14th Century Reversible Silk Cotte

SKU: 4569HZ-1-1-2-1-2-3-2-2-1.

14th Century Reversible Silk Cotte

$444.95

    • Based on contemporary medieval artwork(see Historical Inspirations below)
    • Authentic lines for comfortable, distinguished look
    • Also available in Linen and Wool
    • Completely lined garment
    • Available in rich jewel tones, in any combination of your choice
    • No visible machine stitching except buttonholes
    • Comes in four sizes to accommodate most body types
    • size XXL is available as a custom order +$60
    • This style is made to order so please allow 4-6 weeks for delivery
    • Please don’t hesitate to email  call or text us (708-502-1937) with any questions about stock or availability.

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About our 14th c. Cotte

In the 14th century clothing moved away from simple variants of the tunic towards sleek, elegant lines that emphasized the human form. Beginning mid-century, the man’s cotte made a particularly radical departure from earlier fashions. The new garment was shorter (mid-thigh to knee length) than the old surcotte or tunic, with a more fitted body and, for the first time, a full length, buttoned front closure. This new garment became popular with noble and townsman alike, remaining fashionable well into the 15th century, while also giving rise to the more extreme cotehardie.

Our cotte is based on contemporary artwork from a variety of sources. We have retained all of the classic elements of the historical design: long, full sleeves that taper at the wrists, a body that flares at the hips, and cast pewter buttons based on a contemporary pattern and arranged in a uniquely medieval placement. As was done in the 14th century, this cotte can be worn alone over a linen shirt, or beneath a houppelande. Revival cottes are available in linen – the ubiquitous fabric of medieval Europe -, wool, and raw silk for the man of means. All edges are finished or fully enclosed, improving both aesthetics and durability.

1 review for 14th Century Reversible Silk Cotte

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    Benjamin (verified owner)

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    The Silk Cotte is excellent. It fits wonderfully and has full range of motion when I walk or spar with it.

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Size Chart

Note: Sizing on our 14th century cotte is judged by chest size because it is meant to fit loosely in the waist and to be worn with a belt to complete the shape and look (as shown in our photos). The length given is that of the cotte unbelted.

Size Max. Chest Measurement Length (from shoulder)
Small 36″ / 91 cm 39″ / 99 cm
Medium 40″ / 102 cm 39″ / 99 cm
Large 46″ / 117 cm 39″ / 99 cm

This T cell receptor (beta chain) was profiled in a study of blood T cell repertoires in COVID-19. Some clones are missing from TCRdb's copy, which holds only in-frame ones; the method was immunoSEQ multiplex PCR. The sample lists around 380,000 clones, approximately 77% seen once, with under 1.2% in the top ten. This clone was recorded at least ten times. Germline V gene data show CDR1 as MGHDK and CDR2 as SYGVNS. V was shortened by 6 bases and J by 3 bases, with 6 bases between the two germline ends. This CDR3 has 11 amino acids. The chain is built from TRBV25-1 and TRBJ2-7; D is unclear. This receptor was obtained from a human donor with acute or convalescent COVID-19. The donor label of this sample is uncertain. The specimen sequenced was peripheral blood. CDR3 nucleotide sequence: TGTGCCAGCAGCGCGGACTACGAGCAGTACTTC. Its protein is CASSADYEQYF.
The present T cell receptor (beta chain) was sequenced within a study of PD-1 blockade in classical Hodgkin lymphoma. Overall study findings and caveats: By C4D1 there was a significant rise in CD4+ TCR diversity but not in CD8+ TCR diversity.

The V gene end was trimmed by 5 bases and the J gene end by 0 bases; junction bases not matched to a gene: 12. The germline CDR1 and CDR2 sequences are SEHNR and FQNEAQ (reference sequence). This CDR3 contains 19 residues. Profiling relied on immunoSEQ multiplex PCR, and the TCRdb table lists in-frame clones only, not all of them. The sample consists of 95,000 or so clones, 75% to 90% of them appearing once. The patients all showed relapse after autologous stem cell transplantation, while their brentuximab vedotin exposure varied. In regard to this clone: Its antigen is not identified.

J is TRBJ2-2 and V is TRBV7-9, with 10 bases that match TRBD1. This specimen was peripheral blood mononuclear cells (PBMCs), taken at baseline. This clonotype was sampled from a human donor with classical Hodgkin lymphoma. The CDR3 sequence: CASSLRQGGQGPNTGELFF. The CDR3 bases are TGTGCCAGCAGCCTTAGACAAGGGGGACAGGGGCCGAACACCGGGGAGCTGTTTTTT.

XLarge 52″ / 132 cm 40″ / 102 cm
XXL 58″ / 157 cm 40″ / 102 cm

Size XXL is available as made-to-order only.

Silk Colors:

Brick Red, Black, Hunter Green, Royal Blue, Purple

Please don’t hesitate to email  call or text us (708) 502-1937) with any questions about stock or availability.

About our 14th c. Cotte

In the 14th century clothing moved away from simple variants of the tunic towards sleek, elegant lines that emphasized the human form. Beginning mid-century, the man’s cotte made a particularly radical departure from earlier fashions. The new garment was shorter (mid-thigh to knee length) than the old surcotte or tunic, with a more fitted body and, for the first time, a full length, buttoned front closure. This new garment became popular with noble and townsman alike, remaining fashionable well into the 15th century, while also giving rise to the more extreme cotehardie.

Our cotte is based on contemporary artwork from a variety of sources. We have retained all of the classic elements of the historical design: long, full sleeves that taper at the wrists, a body that flares at the hips, and cast pewter buttons based on a contemporary pattern and arranged in a uniquely medieval placement. As was done in the 14th century, this cotte can be worn alone over a linen shirt, or beneath a houppelande. Revival cottes are available in linen – the ubiquitous fabric of medieval Europe -, wool, and raw silk for the man of means. All edges are finished or fully enclosed, improving both aesthetics and durability.

Drawing after a detail of a late 14th century illumination Walter de Hamuntesham Attacked by a Mob

Drawing Drawing after the Viconti Hours circa 1390 in The National Library, Florence , Italy

Drawing after an early 15th century Stained Glass Rondell in The Victoria and Albert Museum, London, England

Drawing after Maneville’s Travels circa 1414-1420 in The British Museum, London, England

Drawing after a detail in a late 14th c. manuscript circa 1395 in the British Museum, London, England

Drawing after The Grande Heures de Rohan circa 1415 in The Bibliotethque National Paris, France

Drawing after The Grande Heures de Rohan circa 1415 in The Bibliotethque National Paris, France

Drawing after a detail of the Bedford Hours circa 1423 in the British Museum, London, England

Left: This Lady is bedecked in the most sumptuous color of the era. Her purple silk Backlaced Gown is accented with Tippets, Barbette, and linen Veil She’s pinned in place. Beneath she conceals her Chemise, Stockings, and Turnshoes. She finishes her look with a red leather Decorated Belt.

Right: This Lord Chooses a black/red theme with his black silk Cotte, and his red silk Chauses and Hood. He closes his hood with a  lavish Badge. To complete his look he wears Ankle Boots, Decorated Belt, and Pouch.

This Lord prefers to blend into the night with his black silk Cotte and Chauses. Atop his head he decorates his Turret Hat with a feather. Beneath his Cotte are his Shirt and Braies. He finished his look with all black leather Belt, Gloves, and Boots.

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